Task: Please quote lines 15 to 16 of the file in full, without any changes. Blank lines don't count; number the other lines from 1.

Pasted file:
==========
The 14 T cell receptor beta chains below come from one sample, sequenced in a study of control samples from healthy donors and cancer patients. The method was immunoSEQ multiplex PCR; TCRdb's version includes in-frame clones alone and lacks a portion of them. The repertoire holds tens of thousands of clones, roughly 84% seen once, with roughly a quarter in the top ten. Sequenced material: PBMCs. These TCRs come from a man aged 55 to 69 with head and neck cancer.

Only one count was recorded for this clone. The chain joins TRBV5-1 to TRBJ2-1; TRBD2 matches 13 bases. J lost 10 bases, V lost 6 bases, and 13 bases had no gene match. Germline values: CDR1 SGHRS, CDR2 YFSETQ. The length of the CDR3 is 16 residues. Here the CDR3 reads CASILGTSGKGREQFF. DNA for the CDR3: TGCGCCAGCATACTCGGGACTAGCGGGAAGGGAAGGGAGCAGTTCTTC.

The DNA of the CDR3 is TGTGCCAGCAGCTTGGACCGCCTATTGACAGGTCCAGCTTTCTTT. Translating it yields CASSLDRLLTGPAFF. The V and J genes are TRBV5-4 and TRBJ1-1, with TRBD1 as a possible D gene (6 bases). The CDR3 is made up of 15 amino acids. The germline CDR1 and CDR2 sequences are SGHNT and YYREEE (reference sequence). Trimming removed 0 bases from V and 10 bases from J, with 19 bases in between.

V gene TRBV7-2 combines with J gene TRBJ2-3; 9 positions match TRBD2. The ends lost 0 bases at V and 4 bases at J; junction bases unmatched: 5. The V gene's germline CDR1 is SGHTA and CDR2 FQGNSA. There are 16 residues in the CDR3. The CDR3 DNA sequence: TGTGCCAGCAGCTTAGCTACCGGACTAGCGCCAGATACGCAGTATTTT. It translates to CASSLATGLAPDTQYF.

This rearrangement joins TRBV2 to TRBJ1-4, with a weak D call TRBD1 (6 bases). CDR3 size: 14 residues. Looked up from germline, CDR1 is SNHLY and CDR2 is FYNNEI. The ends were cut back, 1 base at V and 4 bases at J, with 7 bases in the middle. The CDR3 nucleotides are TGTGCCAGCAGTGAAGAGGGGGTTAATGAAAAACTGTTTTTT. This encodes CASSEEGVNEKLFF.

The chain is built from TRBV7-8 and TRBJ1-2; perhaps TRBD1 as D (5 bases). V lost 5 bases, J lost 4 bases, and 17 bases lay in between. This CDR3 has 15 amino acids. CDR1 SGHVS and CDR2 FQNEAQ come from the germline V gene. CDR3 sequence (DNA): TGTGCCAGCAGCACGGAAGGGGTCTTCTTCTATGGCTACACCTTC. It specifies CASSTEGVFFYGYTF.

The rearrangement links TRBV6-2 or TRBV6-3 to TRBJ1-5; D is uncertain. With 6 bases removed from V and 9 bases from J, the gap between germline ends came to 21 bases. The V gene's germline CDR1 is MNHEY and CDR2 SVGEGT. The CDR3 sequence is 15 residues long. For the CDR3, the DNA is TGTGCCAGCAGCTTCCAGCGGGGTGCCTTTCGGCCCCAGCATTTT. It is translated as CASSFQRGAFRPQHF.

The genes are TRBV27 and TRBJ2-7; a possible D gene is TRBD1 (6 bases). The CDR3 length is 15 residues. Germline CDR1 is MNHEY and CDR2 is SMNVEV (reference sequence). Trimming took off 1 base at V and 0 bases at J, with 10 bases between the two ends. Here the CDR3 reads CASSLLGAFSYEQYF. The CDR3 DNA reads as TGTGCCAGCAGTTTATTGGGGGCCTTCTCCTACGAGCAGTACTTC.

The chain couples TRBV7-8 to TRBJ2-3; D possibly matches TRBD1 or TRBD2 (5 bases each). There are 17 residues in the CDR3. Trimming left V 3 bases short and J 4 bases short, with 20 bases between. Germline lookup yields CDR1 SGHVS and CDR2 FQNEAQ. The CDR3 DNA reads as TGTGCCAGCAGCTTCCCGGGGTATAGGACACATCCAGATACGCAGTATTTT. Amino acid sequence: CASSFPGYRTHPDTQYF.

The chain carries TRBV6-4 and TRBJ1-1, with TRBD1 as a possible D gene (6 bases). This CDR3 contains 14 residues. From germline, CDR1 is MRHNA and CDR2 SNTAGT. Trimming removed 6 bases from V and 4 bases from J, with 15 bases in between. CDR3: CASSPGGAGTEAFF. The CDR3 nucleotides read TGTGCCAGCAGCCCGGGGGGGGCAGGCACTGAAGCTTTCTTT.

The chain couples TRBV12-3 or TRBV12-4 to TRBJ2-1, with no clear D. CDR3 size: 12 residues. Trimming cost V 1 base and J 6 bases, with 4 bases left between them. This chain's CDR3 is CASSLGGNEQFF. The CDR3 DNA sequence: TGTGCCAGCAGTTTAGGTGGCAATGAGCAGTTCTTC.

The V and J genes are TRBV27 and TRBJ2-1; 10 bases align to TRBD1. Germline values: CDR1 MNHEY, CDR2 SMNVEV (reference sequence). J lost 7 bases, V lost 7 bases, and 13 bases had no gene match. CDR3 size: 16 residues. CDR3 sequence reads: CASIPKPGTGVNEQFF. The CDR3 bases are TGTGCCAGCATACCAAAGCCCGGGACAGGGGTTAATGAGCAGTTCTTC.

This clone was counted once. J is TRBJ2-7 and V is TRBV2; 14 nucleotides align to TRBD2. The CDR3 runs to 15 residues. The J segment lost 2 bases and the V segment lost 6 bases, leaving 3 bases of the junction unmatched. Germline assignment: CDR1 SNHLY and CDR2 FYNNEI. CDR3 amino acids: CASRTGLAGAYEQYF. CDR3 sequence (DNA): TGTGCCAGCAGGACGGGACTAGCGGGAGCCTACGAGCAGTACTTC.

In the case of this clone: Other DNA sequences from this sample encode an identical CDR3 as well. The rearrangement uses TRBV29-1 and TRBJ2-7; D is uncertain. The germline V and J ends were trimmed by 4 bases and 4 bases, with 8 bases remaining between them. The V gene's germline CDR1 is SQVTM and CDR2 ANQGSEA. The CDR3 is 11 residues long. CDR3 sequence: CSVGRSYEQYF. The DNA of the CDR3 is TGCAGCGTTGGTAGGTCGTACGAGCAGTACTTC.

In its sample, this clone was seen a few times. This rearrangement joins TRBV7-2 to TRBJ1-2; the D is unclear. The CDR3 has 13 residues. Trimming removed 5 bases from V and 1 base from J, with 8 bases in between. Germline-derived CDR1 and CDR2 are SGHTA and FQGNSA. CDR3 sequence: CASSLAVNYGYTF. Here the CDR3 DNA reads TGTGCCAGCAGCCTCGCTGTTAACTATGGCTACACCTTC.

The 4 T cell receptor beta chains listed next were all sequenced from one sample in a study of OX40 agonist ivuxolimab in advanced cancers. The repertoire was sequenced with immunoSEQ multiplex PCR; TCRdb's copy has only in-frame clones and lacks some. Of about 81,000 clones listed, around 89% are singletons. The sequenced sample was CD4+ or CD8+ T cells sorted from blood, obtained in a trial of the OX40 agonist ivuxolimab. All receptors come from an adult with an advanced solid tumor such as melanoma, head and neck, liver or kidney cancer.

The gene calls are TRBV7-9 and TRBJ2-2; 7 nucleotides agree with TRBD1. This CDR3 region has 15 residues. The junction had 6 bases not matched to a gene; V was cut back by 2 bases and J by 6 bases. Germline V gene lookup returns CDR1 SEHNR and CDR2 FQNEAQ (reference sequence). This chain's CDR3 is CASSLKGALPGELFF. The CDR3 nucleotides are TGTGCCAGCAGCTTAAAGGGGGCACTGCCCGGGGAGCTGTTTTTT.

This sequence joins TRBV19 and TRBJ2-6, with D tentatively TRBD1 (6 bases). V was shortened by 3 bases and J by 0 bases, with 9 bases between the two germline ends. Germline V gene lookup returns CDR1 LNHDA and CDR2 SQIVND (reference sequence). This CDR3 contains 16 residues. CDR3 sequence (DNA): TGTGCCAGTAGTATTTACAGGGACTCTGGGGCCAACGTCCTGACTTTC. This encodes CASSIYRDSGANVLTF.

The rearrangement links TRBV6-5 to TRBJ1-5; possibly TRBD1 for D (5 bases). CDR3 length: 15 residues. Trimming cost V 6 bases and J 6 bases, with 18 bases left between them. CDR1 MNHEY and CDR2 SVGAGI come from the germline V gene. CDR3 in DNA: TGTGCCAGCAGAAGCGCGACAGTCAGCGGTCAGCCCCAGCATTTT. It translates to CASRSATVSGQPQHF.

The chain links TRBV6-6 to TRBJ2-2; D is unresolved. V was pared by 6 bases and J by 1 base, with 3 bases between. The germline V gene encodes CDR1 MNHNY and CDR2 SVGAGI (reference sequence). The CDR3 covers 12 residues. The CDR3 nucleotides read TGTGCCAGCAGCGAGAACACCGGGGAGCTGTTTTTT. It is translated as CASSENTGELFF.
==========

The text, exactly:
In its sample, this clone was seen a few times. This rearrangement joins TRBV7-2 to TRBJ1-2; the D is unclear. The CDR3 has 13 residues. Trimming removed 5 bases from V and 1 base from J, with 8 bases in between. Germline-derived CDR1 and CDR2 are SGHTA and FQGNSA. CDR3 sequence: CASSLAVNYGYTF. Here the CDR3 DNA reads TGTGCCAGCAGCCTCGCTGTTAACTATGGCTACACCTTC.

The 4 T cell receptor beta chains listed next were all sequenced from one sample in a study of OX40 agonist ivuxolimab in advanced cancers. The repertoire was sequenced with immunoSEQ multiplex PCR; TCRdb's copy has only in-frame clones and lacks some. Of about 81,000 clones listed, around 89% are singletons. The sequenced sample was CD4+ or CD8+ T cells sorted from blood, obtained in a trial of the OX40 agonist ivuxolimab. All receptors come from an adult with an advanced solid tumor such as melanoma, head and neck, liver or kidney cancer.